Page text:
MUT warns it will only attend conciliatory talks if government presents new pay proposal

The Malta Union of Teachers claims overwhelming support from educators for school directives on first day of industrial action • Parties to meet again this week

The MUT claims overwhleming support for its directives on first day of industrial action
The MUT claims overwhleming support for its directives on first day of industrial action

Updated at 4:35pm with MUT statement

The Malta Union of Teachers has claimed “overwhelming support” for its directives to educators on the first day of industrial action over failed collective agreement talks.

The union said all State and church schools are adhering with its directives and warned it will only attend conciliatory talks if government presents an “updated financial proposal”.

Educators started industrial action on Monday morning. This led to the cancellation of parents days, IEP meetings and students’ attendance was not recorded.

“MUT thanks educators for this collective action whilst it shall continue to support members during these industrial actions,” the union said in a statement on Monday afternoon.

MUT officials held the first conciliation meeting with the government on Monday during which both sides outlined their respective positions.

“The union is not ready to waste time in such discussions unless the government is willing to provide an updated financial proposal,” the MUT said in its statement.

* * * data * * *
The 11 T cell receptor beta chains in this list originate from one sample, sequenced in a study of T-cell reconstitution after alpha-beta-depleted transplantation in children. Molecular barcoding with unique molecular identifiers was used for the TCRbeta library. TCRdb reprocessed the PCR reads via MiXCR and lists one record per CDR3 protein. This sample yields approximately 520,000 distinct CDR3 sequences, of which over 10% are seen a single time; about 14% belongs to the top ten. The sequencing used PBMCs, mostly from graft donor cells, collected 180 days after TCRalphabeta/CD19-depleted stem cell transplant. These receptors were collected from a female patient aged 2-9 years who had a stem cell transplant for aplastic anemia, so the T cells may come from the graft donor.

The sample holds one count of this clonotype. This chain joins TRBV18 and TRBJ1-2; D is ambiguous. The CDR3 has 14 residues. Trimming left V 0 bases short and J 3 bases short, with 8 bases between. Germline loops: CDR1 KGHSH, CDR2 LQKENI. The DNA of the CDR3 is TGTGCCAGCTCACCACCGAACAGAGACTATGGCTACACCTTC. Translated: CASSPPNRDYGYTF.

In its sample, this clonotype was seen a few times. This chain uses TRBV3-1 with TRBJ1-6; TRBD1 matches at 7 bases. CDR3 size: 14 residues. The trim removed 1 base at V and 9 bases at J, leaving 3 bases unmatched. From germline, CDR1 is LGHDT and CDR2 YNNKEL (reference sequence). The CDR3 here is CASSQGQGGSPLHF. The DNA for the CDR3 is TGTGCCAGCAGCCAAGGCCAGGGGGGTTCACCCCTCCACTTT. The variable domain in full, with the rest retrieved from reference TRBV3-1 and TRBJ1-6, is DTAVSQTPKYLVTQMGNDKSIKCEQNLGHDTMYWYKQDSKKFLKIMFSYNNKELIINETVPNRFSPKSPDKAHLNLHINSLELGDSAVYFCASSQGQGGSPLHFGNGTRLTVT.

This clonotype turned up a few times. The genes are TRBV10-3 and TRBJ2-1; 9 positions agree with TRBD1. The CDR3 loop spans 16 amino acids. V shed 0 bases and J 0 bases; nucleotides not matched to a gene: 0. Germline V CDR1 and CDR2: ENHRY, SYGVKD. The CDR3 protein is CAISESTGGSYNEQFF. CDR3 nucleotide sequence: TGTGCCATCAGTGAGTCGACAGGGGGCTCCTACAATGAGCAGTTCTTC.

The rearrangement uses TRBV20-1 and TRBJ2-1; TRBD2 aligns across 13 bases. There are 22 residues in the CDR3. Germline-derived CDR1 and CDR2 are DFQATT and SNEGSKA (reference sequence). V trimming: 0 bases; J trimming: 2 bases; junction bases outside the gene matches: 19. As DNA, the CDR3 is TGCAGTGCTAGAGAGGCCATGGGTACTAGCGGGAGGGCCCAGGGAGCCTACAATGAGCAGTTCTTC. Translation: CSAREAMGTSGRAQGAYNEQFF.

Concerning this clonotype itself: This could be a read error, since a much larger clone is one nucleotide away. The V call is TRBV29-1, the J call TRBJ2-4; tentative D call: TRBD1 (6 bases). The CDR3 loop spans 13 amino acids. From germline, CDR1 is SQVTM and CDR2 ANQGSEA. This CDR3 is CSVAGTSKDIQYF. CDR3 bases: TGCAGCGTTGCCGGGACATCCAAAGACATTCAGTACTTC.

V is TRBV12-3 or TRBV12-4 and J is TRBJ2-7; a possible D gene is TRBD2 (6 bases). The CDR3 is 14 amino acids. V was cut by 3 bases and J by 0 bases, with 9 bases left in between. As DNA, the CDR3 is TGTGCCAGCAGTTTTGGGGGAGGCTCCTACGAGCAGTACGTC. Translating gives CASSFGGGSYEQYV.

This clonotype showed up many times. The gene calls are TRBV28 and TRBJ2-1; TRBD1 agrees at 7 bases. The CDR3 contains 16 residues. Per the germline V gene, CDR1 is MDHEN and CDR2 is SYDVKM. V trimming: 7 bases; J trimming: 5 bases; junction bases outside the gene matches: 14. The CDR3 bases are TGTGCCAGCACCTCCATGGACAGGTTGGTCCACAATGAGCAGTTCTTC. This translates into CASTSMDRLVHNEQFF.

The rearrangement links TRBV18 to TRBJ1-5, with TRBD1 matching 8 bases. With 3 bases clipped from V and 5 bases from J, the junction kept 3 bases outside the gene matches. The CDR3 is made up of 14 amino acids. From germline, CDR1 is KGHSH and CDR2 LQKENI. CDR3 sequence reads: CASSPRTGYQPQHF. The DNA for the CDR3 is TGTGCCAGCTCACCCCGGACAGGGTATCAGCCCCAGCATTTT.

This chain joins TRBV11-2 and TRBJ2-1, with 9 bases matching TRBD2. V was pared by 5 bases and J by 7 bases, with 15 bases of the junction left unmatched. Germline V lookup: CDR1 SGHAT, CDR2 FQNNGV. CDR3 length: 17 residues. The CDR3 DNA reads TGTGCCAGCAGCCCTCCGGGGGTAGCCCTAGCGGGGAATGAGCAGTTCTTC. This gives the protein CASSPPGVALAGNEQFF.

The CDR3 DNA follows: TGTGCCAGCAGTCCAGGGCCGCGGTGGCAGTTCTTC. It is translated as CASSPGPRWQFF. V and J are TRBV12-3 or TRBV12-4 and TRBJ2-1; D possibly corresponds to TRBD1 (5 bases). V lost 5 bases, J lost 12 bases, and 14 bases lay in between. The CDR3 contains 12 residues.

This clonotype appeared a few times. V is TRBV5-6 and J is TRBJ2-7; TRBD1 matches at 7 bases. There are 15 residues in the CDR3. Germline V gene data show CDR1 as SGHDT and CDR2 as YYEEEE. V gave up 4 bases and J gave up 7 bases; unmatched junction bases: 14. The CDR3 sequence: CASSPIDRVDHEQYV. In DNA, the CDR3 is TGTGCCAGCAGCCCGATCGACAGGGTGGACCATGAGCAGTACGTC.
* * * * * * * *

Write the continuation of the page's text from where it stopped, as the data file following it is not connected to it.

The meeting was adjourned to another date later this week but no more detail was given.

Industrial action hits schools

The union issued a raft of directives to its members last week after it announced an industrial dispute over stalled collective agreement talks. It also ordered a one-day strike on 27 November.

Educators are also refraining from carrying out work on assessments, not submitting student attendances, not using communication books, holding no meetings with parents, refraining from all external communication, including Teams and MySchool, and performing no work related to audits and reviews.

Last Friday the union said it was dissatisfied with the financial proposals put forward by the Education Ministry for improved pay packets for educators. Talks on a new collective agreement have been going on for nine months. No details have emerged so far.

The MUT said the proposals tabled by the government were a far cry from the “substantial increases” that were promised in the Labour Party’s election manifesto and reiterated after the election.

The directives issued by the union are applicable to kindergarten educators, education officers, heads of departments, teachers, learning support educators, assistant heads, heads of school, trainer, MAV centre administrators, LSC coordinators and technician grades. The directives are applicable to supply or regular workers in State and Church schools.

Meanwhile, speaking in parliament earlier on Monday, Education Minister Clifton Grima struck a conciliatory note as he warned against verbal abuse of educators as a result of the industrial action.

He briefly addressed the issue during the debate on the budget estimates for the education ministry, insisting government was committed to ensure educators receive a pay packet that respected the work and sacrifices they did.

Grima insisted government had no issue with the MUT and will strive to reach an agreement.